What if you don’t file your taxes on time?
Note: this post is sponsored by TurboTax Canada, but was written and edited by me.
Most of us have already filed our taxes. I haven’t yet, but have all my paperwork ready for this weekend. :) However, there are thousands of Canadians that will end up filing late, or not filing at all. And that’s even after the CRA extended this year’s tax deadline to May 5th!
If you don’t owe money, there won’t be a late filing penalty; you can still file later and still receive your tax refund. Not a big deal.
BUT if you owe money and file late for whatever reason, you will end up triggering penalty fees, interest payments, and you could become ineligible for certain government benefits.
Here are a few things to know if you file your taxes after the
April 30th May 5th deadline:
Interest and penalties
If you owe money on your 2014 taxes, compound daily interest is charged starting the next day after the filing deadline. Not only that, but you’ll also have to deal with a late-filing penalty of 5% of your 2014 balance owing, plus an additional 1% of your balance owing for each full month your return is late (to a maximum of 12 months).
If you happened to have been charged a late-filing penalty in one of the previous three years, your penalties may double to 10% of your 2014 balance owing, plus 2% of your 2014 balance owing for each full month your return is late, to a maximum of 20 months. Yikes!
If you owe the CRA money and something has prevented you from filing on time, or making a payment when it became due, there is a chance the penalties and interest will be waived by submitting a request. Some examples of extraordinary circumstances include:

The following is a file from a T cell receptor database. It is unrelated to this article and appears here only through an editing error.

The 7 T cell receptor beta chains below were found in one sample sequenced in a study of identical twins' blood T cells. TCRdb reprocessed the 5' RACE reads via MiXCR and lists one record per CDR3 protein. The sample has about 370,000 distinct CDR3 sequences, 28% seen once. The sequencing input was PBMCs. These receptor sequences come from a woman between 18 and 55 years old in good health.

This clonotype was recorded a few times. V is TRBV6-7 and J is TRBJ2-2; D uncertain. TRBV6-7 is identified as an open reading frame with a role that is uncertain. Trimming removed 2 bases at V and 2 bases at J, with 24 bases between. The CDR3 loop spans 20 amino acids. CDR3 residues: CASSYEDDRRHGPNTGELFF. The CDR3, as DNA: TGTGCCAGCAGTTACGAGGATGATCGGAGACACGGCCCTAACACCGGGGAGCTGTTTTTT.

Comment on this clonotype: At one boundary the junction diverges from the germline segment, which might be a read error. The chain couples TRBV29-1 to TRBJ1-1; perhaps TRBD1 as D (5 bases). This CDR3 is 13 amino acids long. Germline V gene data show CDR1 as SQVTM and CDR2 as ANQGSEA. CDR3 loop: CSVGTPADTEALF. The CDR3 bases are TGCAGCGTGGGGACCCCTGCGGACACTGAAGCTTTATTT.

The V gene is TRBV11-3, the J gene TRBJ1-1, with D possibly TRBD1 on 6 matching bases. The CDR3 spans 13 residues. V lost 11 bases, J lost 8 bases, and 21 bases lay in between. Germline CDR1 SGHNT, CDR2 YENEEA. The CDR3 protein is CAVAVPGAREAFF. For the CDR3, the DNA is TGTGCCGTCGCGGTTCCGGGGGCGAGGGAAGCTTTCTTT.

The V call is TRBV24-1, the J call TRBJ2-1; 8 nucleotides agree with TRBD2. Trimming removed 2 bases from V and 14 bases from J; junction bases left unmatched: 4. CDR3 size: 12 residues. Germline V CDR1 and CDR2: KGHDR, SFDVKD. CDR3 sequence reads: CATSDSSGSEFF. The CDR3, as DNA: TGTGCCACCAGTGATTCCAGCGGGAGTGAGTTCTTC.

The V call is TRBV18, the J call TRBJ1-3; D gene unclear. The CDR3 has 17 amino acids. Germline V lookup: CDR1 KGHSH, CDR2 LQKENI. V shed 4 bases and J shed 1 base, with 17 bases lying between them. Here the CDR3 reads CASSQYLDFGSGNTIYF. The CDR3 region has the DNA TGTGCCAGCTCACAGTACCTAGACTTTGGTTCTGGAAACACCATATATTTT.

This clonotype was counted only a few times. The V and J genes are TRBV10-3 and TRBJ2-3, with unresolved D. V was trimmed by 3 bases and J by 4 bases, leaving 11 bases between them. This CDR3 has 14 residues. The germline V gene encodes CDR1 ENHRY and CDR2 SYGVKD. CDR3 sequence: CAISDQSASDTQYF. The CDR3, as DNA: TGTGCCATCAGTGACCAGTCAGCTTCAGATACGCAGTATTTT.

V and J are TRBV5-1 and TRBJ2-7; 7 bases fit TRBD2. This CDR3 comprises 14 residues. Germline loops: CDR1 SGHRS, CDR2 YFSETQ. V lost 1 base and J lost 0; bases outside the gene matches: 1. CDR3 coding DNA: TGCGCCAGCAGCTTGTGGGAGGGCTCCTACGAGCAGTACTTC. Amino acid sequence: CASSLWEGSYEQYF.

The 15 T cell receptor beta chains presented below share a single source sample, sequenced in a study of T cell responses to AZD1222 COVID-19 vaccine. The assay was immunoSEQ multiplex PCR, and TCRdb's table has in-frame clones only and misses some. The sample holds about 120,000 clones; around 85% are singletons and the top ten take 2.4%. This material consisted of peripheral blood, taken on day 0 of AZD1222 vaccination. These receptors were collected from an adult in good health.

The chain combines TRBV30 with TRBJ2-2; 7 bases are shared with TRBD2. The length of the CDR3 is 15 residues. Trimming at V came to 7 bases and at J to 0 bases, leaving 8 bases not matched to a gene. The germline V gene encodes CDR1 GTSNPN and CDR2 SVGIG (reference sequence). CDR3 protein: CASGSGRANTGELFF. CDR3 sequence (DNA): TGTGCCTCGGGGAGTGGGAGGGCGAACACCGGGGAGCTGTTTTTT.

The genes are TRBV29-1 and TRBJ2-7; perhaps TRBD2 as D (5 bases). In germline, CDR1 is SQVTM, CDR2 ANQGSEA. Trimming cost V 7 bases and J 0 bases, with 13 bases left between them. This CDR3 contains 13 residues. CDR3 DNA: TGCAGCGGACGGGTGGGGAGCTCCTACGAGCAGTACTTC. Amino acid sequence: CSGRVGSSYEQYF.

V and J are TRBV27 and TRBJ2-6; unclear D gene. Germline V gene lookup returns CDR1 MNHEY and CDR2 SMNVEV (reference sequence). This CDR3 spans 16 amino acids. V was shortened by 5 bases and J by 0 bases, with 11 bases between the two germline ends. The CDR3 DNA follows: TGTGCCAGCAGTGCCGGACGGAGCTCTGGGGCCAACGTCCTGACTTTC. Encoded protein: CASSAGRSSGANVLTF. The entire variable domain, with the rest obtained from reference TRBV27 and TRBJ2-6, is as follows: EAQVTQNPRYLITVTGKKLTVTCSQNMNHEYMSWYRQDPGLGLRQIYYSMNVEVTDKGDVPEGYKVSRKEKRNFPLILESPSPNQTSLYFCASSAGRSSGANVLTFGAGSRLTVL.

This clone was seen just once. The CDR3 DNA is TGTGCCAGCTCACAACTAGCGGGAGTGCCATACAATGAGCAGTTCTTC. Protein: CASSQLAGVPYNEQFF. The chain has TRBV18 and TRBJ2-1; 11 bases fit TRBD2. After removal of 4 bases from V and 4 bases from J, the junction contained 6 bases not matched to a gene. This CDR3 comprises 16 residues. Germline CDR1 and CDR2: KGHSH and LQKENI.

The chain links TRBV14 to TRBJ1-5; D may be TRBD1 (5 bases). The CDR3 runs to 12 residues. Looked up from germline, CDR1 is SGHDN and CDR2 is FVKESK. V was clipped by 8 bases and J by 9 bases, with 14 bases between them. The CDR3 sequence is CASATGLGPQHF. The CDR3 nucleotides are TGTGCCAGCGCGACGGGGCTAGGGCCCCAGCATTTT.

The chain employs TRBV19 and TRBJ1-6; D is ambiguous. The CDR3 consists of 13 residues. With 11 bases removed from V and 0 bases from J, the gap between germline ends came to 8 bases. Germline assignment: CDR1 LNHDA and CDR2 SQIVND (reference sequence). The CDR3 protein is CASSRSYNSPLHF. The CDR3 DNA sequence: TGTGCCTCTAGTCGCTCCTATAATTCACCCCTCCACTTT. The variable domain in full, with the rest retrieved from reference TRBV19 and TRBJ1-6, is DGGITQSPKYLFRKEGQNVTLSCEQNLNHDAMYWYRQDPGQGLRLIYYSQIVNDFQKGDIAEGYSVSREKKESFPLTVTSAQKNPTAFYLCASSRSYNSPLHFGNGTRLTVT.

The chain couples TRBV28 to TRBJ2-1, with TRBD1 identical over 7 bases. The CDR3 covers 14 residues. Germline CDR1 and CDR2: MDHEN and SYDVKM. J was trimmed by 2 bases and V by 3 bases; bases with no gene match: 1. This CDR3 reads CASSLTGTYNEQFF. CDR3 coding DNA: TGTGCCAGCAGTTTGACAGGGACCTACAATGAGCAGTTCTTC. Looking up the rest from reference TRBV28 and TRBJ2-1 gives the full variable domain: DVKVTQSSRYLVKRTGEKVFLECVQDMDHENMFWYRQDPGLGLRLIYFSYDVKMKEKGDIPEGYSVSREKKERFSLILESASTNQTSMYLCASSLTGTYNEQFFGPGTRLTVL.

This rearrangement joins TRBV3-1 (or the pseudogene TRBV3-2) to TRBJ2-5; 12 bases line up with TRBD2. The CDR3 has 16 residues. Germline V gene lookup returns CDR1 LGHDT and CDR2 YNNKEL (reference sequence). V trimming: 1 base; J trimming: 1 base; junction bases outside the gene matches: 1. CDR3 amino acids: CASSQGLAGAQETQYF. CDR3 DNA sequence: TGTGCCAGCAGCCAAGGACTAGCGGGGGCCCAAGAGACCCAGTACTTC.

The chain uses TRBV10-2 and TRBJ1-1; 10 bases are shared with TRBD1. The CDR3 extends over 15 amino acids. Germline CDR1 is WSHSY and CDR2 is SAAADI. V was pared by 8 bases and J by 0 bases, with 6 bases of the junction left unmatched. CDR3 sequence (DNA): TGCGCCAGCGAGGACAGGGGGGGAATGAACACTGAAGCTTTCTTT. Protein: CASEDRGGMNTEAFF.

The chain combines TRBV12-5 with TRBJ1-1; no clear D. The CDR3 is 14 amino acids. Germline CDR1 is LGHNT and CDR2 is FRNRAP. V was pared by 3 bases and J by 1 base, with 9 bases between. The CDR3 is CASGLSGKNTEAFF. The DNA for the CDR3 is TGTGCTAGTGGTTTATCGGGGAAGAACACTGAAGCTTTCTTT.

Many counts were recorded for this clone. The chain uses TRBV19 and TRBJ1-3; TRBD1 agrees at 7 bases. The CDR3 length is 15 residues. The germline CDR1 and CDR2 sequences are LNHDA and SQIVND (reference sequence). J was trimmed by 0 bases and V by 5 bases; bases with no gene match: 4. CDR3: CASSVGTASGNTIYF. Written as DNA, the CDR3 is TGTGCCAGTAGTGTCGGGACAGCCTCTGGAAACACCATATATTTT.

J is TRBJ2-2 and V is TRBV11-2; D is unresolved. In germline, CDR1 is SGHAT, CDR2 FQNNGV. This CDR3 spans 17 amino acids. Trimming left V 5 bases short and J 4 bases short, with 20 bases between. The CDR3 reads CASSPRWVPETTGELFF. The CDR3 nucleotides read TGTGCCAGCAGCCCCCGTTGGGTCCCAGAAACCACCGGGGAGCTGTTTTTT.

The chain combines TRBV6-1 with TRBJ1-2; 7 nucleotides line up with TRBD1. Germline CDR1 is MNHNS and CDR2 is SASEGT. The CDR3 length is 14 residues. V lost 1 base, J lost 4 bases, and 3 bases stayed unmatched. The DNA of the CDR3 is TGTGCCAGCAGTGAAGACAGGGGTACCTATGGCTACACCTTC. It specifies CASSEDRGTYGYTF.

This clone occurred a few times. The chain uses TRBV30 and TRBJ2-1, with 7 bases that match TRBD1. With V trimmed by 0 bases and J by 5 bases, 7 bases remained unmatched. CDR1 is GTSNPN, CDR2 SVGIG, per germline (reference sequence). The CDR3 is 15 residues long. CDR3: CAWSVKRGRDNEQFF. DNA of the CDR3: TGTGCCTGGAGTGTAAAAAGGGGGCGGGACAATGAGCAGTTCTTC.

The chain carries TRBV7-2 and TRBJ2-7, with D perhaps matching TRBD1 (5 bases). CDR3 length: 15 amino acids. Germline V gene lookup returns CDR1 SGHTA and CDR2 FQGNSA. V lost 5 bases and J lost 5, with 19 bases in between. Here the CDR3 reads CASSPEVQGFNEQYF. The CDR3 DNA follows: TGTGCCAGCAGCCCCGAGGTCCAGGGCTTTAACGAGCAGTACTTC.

• Natural or human-made disasters, such as a flood or fire;
• Civil disturbances or disruptions in services, such as a postal strike;
• Serious illness or accident; and
• Serious emotional or mental distress, such as death in the immediate family.
Loss of benefits
The government calculates certain benefits based on your most recent tax return filed. This means that if you haven’t filed your taxes, you will not trigger benefits you might be entitled to – such as the Canada Child Tax Benefit, Universal Child Care Benefit, Children’s Fitness Tax Credit, and the GST/HST benefit.
Don’t forget that if you are applying for a mortgage, lenders will require your most recent Notice of Assessment. If you haven’t filed your taxes, there will be no paperwork to validate your income.
So if you haven’t gotten your paperwork ready to file before the April 30th deadline, it’s in your best interest to spend some time this weekend to sort out your information. Using online tax software like TurboTax will help you figure out exactly what you owe in easy to follow steps. Remember that filing before the deadline might mean you still get charged interest on the amount owed, but at least you’ll be able to stop the late filing penalty from increasing.
Have you ever missed the tax filing deadline?
Author: Krystal Yee
I’m a personal finance blogger and marketing professional based in Vancouver. I’m a former Toronto Star (Moneyville) columnist, author of The Beginner’s Guide to Saving and Investing, and co-founder of the Canadian Personal Finance Conference. When I’m not working, you can usually find me running, climbing, playing field hockey, or plotting my next adventure.